Contracts to hold rooms and airline seats are "incredibly complicated" and variable, said Frances Tuke of the Association of British Travel Agents (ABTA).
The implications are therefore "a guessing game", she said, but the industry ditched pre-booked capacity worldwide after 11 September using break clauses in the contracts.
The most forthcoming firms tended to be specialists in the top-end, tailor-made segment of the market.
"It's all done completely on demand...we never prebook accommodation," Adrian Burley, marketing manager for Abercrombie & Kent said cheerfully.
India provided between 8% and 15% of £20m ($29.5m) of the international firm's UK sales last year.
India's tourism market has already been damaged by 11 September, which raised tensions to the north, and a gun and grenade attack on the Indian parliament last December.
"Just as we're seeing signs of a turnaround this happens, so it's a great shame."
Dropping India as a destination remains unthinkable. "Brits have a great love for the country...our customers will want it," said a spokeswoman for another tailor-made tours firm, Travelbag.
Travelbag - whose holiday prices average £1500 to £2000 - has flown to India for many years but was unlucky enough to launch tailor-made tours there last September.
Travelbag was contacting customers to cancel June departures for about 30 people.
Locals lose out
But those facing hard decisions immediately are mostly smaller firms in the adventure travel market, which operate summer treks in the Himalayas, such as sister firm Travelbag Adventures, with annual sales of £6m.
Managing director Mark Wright said the firm was cancelling its summer trek to Ladakh, bordering Kashmir, for which up to 16 people have paid £1339.
But forward planning must go on. He was in the midst of contacting airlines to request seat allocations for the firm's 2003-4 brochure due out in October.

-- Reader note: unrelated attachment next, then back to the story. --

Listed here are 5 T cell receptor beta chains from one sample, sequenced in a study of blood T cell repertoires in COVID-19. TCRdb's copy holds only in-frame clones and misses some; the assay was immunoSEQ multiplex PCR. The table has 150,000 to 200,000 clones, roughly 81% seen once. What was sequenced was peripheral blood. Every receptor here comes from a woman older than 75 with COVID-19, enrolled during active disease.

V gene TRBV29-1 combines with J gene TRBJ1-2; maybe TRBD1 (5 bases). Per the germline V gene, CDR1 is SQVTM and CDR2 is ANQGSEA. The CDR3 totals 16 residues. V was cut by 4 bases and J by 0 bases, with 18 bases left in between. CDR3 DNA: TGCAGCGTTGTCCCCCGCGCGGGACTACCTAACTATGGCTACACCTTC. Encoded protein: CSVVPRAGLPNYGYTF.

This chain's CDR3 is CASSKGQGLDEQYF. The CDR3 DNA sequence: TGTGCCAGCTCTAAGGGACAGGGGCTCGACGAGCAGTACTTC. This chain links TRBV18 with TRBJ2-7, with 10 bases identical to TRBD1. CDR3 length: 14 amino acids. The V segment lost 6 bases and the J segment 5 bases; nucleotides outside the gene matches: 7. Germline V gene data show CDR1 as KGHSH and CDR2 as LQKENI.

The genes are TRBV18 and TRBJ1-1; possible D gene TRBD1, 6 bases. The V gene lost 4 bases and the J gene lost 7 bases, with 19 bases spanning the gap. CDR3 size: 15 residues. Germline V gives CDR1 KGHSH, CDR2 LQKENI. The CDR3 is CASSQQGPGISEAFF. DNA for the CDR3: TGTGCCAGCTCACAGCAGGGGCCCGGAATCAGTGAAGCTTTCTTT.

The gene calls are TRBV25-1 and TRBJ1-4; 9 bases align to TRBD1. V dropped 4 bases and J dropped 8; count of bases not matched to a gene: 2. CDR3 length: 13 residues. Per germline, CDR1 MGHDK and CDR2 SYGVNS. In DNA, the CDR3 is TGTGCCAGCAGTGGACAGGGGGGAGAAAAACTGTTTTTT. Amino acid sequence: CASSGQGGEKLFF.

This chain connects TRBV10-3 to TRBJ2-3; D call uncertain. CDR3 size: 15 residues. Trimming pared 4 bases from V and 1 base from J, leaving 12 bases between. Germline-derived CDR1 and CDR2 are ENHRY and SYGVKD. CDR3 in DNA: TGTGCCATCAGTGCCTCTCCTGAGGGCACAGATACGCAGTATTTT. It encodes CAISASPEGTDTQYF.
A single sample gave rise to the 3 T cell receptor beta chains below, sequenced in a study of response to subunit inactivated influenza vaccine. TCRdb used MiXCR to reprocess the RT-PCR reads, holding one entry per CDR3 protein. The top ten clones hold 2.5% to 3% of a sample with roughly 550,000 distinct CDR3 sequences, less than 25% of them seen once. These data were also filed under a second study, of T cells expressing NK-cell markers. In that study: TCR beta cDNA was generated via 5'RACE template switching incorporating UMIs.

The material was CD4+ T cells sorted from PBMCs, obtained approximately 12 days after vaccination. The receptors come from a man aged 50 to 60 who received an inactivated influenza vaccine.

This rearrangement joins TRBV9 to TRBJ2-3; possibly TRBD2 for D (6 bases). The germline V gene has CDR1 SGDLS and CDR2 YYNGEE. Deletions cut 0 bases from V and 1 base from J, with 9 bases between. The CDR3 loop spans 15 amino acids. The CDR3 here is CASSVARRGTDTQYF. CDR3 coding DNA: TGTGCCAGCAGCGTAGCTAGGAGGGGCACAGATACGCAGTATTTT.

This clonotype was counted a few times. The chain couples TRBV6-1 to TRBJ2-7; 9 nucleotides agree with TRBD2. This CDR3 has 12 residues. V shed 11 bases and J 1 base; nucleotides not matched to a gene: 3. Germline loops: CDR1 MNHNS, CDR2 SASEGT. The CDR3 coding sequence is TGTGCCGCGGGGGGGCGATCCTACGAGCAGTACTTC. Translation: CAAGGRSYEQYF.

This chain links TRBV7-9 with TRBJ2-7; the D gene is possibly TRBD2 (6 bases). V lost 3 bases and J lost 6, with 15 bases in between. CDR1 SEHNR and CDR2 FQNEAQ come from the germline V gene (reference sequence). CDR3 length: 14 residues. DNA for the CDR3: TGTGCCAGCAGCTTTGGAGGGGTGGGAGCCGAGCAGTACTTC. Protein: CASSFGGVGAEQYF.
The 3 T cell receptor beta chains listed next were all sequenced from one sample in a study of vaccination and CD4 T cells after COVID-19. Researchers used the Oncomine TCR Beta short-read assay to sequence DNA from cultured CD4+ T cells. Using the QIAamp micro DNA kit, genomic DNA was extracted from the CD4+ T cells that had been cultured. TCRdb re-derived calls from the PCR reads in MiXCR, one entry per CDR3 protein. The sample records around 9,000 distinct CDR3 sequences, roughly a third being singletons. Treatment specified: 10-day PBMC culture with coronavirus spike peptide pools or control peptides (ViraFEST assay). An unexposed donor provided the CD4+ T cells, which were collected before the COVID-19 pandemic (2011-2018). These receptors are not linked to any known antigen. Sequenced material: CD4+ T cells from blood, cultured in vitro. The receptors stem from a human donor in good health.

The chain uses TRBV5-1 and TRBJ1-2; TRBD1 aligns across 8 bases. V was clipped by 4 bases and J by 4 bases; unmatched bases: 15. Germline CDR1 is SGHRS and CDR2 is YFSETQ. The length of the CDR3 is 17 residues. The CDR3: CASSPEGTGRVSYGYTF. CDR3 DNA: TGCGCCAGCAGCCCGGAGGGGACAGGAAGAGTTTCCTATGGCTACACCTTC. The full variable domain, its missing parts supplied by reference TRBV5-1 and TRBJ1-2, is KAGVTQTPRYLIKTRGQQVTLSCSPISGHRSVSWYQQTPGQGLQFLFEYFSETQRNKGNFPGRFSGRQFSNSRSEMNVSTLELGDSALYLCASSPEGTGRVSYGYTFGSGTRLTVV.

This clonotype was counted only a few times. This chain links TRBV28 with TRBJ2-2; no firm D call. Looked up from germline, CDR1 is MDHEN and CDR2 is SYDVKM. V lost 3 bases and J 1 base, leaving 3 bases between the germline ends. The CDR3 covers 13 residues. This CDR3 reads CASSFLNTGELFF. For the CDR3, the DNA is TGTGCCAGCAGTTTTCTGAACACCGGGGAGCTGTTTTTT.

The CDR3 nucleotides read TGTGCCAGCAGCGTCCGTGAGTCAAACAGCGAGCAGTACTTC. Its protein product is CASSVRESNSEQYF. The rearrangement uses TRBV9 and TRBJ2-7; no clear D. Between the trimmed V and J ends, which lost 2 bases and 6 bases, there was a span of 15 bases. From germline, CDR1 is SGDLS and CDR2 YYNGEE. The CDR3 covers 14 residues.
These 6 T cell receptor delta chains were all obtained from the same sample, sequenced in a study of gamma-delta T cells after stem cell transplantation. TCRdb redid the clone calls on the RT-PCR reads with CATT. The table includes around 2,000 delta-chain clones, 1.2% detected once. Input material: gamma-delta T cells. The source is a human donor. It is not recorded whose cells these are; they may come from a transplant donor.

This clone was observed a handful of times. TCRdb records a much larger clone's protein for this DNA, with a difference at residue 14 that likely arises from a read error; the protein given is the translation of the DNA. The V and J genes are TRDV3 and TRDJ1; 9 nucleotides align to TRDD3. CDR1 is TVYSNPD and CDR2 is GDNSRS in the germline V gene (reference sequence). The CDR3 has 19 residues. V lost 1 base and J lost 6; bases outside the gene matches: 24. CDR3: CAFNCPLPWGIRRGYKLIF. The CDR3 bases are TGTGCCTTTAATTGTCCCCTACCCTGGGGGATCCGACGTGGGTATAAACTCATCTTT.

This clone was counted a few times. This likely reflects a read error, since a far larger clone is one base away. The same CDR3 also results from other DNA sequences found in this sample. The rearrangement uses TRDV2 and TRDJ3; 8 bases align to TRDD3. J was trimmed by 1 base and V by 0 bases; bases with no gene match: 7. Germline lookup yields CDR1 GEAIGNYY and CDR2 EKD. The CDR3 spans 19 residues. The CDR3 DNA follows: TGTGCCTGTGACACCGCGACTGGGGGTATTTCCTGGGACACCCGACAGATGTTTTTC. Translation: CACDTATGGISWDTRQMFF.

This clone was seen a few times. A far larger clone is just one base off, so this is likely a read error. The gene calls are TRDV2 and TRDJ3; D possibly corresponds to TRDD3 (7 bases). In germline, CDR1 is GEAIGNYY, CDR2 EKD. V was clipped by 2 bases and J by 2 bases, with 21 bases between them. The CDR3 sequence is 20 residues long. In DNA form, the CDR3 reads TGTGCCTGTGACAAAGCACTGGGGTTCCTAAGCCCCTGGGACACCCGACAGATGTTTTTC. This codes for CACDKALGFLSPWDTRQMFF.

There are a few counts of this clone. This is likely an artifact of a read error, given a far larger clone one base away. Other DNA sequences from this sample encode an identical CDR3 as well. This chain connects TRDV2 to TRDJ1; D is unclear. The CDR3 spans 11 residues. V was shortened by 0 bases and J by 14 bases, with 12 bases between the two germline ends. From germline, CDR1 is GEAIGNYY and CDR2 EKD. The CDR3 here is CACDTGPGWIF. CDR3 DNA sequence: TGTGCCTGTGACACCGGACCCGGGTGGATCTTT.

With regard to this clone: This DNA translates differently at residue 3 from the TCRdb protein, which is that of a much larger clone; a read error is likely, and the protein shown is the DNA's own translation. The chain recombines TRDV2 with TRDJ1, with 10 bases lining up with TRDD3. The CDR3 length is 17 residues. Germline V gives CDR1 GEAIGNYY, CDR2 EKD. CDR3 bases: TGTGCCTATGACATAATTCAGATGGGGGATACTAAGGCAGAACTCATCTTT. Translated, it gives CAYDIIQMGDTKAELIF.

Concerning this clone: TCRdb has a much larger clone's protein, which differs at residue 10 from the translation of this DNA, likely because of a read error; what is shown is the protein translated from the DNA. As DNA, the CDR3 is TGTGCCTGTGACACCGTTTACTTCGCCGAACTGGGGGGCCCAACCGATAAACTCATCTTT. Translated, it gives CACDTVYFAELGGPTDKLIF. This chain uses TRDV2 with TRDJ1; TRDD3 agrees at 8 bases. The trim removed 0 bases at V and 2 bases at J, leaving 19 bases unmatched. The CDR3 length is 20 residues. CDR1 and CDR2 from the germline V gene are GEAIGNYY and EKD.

But instability since 11 September means "demand has been tempered to India generally", he said.
Like many operators, he thinks Sri Lanka is "absolutely booming" and has picked up trippers lost by the Middle East since 11 September.
Big and small tour firms alike say they have plenty of other destinations to offer customers, from treks in Peru and Morocco to beach resorts in South Africa.
The biggest losers are Indian guides, hotel and restaurant owners.
"It's terribly sad for the local people....That's their season wiped out," said Travelbag Adventure's Mr Wright.
Ladakh "really is very, very poor," he said.
If tension continues, then tour operators will have to make tough choices about the winter season.
What if you've already booked a holiday in India?
ABTA is advising its members that people whose holidays are cancelled are entitled to a refund, but not compensation as government travel warnings are 'force majeure' events "totally beyond the control of the operator."
Most airlines are offering the chance to rebook the flight at a later date, so customers must take a gamble on whether they think peace will break out, or accept vouchers instead.